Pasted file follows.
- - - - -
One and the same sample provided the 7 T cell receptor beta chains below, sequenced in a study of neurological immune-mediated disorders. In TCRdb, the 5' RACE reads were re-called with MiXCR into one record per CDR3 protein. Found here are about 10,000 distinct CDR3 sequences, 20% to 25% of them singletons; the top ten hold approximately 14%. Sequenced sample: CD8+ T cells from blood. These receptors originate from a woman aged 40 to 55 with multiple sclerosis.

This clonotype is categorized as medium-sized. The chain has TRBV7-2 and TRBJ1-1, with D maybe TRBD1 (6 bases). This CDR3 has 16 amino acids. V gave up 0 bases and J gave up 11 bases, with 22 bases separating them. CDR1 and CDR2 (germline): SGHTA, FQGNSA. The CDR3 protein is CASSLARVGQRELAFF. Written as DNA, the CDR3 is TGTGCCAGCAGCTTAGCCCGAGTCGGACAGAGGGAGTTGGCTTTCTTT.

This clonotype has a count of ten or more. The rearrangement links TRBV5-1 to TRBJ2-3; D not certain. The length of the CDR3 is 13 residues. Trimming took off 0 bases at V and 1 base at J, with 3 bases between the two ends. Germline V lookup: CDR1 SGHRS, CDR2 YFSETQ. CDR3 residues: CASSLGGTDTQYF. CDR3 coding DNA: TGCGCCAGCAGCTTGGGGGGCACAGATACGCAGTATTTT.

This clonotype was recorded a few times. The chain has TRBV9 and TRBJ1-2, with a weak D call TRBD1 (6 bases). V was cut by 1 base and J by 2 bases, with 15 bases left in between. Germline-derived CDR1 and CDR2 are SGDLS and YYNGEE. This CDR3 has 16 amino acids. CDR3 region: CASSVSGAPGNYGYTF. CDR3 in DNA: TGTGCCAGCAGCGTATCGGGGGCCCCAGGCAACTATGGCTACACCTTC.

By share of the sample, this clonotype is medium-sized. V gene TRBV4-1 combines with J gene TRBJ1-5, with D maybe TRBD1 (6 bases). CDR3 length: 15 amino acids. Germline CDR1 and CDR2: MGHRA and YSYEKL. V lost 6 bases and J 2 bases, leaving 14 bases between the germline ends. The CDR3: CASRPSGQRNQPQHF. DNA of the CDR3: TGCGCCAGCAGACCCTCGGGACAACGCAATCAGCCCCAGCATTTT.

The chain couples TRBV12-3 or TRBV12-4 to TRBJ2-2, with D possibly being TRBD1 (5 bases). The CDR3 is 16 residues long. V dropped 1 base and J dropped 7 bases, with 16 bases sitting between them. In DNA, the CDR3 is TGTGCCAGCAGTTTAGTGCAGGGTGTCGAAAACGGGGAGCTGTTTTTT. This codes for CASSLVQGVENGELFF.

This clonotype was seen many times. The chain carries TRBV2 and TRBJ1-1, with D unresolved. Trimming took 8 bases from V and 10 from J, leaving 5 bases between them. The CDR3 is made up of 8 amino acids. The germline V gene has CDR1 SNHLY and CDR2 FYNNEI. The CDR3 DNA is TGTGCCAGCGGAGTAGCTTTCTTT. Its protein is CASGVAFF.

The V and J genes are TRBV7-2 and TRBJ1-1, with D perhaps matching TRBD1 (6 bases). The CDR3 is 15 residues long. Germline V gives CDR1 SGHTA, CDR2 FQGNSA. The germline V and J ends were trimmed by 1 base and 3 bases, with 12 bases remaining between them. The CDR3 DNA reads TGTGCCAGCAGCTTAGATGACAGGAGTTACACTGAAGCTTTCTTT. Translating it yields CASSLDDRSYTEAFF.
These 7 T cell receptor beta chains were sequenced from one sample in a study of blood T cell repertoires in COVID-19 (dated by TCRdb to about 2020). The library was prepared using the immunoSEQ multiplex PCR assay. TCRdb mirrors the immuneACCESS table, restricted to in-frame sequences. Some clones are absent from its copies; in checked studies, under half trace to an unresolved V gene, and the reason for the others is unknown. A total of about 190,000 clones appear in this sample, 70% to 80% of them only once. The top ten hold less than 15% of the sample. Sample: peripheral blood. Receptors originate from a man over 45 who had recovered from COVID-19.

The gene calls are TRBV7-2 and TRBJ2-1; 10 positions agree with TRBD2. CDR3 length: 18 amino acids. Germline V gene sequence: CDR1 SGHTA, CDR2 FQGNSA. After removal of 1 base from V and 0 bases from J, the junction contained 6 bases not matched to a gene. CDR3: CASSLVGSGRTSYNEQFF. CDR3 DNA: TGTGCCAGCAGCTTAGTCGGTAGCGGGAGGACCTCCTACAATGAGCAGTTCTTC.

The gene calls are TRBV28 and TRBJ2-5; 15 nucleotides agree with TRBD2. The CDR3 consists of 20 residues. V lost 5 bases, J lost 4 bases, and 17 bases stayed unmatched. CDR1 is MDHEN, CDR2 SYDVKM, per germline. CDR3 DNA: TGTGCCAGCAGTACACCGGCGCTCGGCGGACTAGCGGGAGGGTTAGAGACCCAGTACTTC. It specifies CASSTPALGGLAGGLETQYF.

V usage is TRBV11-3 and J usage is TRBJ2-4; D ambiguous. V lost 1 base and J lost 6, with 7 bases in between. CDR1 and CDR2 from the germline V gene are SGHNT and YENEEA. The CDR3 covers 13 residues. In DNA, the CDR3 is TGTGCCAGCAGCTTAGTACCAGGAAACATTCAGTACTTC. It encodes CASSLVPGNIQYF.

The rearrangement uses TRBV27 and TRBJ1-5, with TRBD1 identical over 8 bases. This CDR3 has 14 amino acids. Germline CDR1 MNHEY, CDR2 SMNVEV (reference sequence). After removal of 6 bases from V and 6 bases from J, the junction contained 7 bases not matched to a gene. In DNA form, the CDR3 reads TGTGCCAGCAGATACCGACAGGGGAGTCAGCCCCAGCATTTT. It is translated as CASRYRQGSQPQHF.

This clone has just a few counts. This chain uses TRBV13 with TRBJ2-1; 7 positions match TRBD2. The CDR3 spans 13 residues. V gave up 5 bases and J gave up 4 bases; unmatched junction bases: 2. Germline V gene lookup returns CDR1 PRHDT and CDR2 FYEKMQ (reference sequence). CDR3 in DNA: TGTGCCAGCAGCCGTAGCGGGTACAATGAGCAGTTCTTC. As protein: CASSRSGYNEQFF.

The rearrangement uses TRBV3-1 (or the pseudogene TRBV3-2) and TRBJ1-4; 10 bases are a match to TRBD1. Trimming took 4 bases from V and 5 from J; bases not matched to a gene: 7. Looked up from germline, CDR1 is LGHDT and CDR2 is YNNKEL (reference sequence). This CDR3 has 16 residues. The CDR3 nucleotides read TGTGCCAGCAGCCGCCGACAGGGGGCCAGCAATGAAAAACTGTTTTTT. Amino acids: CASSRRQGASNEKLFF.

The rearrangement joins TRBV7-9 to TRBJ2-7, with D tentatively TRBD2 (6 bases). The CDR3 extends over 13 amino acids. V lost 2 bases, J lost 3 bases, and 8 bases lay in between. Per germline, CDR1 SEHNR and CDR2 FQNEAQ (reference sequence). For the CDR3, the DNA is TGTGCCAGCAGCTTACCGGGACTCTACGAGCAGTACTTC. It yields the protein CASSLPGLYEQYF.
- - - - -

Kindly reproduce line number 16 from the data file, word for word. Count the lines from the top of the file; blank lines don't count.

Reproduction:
The rearrangement joins TRBV7-9 to TRBJ2-7, with D tentatively TRBD2 (6 bases). The CDR3 extends over 13 amino acids. V lost 2 bases, J lost 3 bases, and 8 bases lay in between. Per germline, CDR1 SEHNR and CDR2 FQNEAQ (reference sequence). For the CDR3, the DNA is TGTGCCAGCAGCTTACCGGGACTCTACGAGCAGTACTTC. It yields the protein CASSLPGLYEQYF.